Unlike term debt, there is typically some level of uncertainty around the future debt instrument, particularly with respect to tenor and issuance date. Mismatches between the hedge structure and the eventual debt will impact both the economic and accounting effectiveness of the hedge. Both can be evaluated prior to hedging in order to structure the trade economics and accounting designation approach appropriately to maximize effectiveness.

As your organization continues to evaluate future debt issuances and seek hedging for longer horizons, you will need to navigate the complexities of forward hedging. Chatham provides access to leading practices related to trade structure and accounting as well as market pricing to ensure an efficient and effective hedge.

Chatham Financial corporate treasury advisory

Chatham Financial partners with corporate treasury teams to develop and execute financial risk management strategies that align with organizational objectives. Our full range of solutions includes risk management strategy development, risk quantification, exposure management (interest rate, currency, and commodity), outsourced execution, technology solutions, and hedge accounting. We work with treasury teams to develop, evaluate, and enhance their risk management programs and to articulate the costs and benefits of strategic decisions.

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About the author

  • Amanda Breslin

    Managing Director
    Treasury Advisory

    Corporates | Denver, CO


Chatham Hedging Advisors, LLC (CHA) is a subsidiary of Chatham Financial Corp. and provides hedge advisory, accounting and execution services related to swap transactions in the United States. CHA is registered with the Commodity Futures Trading Commission (CFTC) as a commodity trading advisor and is a member of the National Futures Association (NFA); however, neither the CFTC nor the NFA have passed upon the merits of participating in any advisory services offered by CHA. For further information, please visit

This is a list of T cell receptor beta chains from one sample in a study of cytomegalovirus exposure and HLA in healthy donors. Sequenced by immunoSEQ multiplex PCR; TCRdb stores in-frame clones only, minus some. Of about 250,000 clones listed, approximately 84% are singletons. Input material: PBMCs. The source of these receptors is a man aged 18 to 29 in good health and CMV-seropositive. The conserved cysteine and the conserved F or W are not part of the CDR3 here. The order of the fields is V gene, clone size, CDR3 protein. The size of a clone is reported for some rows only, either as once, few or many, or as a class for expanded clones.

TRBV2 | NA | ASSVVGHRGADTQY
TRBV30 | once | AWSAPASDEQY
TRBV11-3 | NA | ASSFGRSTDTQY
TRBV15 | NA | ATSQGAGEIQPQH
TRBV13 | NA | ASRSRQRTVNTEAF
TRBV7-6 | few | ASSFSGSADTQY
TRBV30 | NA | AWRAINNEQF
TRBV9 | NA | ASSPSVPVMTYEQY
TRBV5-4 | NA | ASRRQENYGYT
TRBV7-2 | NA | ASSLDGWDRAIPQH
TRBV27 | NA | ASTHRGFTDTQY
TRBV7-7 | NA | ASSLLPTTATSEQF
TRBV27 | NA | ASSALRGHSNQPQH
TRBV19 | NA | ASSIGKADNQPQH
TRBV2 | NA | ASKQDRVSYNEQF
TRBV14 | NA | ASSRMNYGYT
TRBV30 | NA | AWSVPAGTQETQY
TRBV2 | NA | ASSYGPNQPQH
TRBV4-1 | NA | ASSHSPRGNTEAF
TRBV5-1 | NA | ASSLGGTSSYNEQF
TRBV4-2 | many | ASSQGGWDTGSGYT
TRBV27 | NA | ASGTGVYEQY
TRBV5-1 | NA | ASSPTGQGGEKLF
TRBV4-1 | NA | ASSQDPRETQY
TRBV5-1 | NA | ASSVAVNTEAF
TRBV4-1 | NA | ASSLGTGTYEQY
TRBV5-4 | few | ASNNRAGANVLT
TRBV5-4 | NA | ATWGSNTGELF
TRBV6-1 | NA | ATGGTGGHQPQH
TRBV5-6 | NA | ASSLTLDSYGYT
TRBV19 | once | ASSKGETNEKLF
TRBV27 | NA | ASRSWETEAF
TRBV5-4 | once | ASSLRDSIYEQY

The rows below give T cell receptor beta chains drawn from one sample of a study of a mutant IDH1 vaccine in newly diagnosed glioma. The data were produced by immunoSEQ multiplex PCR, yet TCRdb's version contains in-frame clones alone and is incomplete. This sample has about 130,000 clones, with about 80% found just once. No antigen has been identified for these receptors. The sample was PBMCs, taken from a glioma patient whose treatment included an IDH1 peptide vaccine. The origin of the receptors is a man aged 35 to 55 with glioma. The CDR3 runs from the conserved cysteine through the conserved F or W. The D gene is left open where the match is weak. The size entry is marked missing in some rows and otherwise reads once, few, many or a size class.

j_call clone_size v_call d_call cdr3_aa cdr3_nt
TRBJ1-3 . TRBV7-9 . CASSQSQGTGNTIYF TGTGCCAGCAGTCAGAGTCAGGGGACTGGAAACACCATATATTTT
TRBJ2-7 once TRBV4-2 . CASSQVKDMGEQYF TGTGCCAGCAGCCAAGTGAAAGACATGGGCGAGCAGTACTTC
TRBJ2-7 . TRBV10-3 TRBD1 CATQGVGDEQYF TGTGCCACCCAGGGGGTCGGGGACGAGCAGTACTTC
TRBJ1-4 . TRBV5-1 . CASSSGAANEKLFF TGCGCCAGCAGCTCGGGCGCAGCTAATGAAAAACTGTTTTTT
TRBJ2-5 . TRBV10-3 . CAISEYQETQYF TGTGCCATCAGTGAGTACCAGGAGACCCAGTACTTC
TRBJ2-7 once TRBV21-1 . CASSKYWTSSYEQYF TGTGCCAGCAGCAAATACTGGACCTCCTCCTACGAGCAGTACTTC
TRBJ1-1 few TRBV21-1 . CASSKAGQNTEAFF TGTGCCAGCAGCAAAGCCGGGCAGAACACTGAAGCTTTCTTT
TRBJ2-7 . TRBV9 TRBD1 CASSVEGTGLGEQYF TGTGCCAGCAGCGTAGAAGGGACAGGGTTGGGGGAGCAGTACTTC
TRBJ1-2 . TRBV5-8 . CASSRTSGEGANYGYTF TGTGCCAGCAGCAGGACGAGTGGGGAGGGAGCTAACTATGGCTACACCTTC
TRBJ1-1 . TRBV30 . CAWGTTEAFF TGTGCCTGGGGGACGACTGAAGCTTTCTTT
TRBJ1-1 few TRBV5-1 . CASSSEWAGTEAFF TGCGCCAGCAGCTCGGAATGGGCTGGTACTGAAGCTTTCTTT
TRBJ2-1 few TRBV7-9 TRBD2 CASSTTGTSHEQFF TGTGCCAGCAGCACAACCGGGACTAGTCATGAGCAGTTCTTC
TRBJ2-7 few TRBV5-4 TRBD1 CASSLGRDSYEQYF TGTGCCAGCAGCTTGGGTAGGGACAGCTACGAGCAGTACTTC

Transactions in over-the-counter derivatives (or “swaps”) have significant risks, including, but not limited to, substantial risk of loss. You should consult your own business, legal, tax and accounting advisers with respect to proposed swap transaction and you should refrain from entering into any swap transaction unless you have fully understood the terms and risks of the transaction, including the extent of your potential risk of loss. This material has been prepared by a sales or trading employee or agent of Chatham Hedging Advisors and could be deemed a solicitation for entering into a derivatives transaction. This material is not a research report prepared by Chatham Hedging Advisors. If you are not an experienced user of the derivatives markets, capable of making independent trading decisions, then you should not rely solely on this communication in making trading decisions. All rights reserved.